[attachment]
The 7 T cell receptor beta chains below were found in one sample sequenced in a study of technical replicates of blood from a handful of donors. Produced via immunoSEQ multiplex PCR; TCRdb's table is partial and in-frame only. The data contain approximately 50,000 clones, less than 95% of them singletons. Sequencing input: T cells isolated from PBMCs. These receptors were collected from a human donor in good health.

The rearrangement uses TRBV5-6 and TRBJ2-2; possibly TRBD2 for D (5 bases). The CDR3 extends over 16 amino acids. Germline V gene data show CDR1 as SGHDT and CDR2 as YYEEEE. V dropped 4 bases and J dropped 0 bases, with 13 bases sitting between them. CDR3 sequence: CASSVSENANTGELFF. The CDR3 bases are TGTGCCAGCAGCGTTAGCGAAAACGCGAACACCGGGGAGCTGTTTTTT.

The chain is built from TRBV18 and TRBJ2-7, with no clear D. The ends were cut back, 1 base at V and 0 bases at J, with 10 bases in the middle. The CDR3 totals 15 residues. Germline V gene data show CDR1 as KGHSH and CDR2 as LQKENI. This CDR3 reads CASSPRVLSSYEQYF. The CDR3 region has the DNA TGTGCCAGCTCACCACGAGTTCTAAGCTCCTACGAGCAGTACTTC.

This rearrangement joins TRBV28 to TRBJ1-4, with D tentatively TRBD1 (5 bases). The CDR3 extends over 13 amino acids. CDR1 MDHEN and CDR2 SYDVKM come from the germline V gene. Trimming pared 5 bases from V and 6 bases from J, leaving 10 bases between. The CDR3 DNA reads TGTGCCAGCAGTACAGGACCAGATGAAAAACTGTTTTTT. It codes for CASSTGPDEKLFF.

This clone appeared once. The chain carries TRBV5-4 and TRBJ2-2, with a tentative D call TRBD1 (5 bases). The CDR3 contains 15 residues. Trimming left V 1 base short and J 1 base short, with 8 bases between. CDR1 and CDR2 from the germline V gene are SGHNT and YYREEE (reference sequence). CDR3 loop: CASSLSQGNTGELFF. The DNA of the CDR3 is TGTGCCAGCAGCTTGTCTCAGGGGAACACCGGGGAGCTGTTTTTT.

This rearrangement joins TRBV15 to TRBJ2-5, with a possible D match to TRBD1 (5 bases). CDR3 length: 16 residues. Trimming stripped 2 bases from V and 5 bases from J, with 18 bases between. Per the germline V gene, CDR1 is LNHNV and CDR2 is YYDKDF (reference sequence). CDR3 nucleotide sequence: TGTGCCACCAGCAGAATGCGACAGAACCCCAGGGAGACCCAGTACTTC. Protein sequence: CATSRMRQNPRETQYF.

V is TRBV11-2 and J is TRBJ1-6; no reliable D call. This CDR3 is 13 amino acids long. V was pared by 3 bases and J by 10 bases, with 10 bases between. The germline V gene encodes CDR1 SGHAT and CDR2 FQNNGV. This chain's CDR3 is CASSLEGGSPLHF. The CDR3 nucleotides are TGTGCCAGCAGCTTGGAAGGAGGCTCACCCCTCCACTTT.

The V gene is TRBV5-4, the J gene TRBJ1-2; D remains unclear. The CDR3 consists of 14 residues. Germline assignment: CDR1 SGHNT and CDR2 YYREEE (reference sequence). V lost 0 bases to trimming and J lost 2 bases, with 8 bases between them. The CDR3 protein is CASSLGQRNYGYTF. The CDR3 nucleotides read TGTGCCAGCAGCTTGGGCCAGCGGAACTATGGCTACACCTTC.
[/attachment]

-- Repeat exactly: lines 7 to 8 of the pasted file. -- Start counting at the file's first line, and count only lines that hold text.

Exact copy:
V is TRBV11-2 and J is TRBJ1-6; no reliable D call. This CDR3 is 13 amino acids long. V was pared by 3 bases and J by 10 bases, with 10 bases between. The germline V gene encodes CDR1 SGHAT and CDR2 FQNNGV. This chain's CDR3 is CASSLEGGSPLHF. The CDR3 nucleotides are TGTGCCAGCAGCTTGGAAGGAGGCTCACCCCTCCACTTT.

The V gene is TRBV5-4, the J gene TRBJ1-2; D remains unclear. The CDR3 consists of 14 residues. Germline assignment: CDR1 SGHNT and CDR2 YYREEE (reference sequence). V lost 0 bases to trimming and J lost 2 bases, with 8 bases between them. The CDR3 protein is CASSLGQRNYGYTF. The CDR3 nucleotides read TGTGCCAGCAGCTTGGGCCAGCGGAACTATGGCTACACCTTC.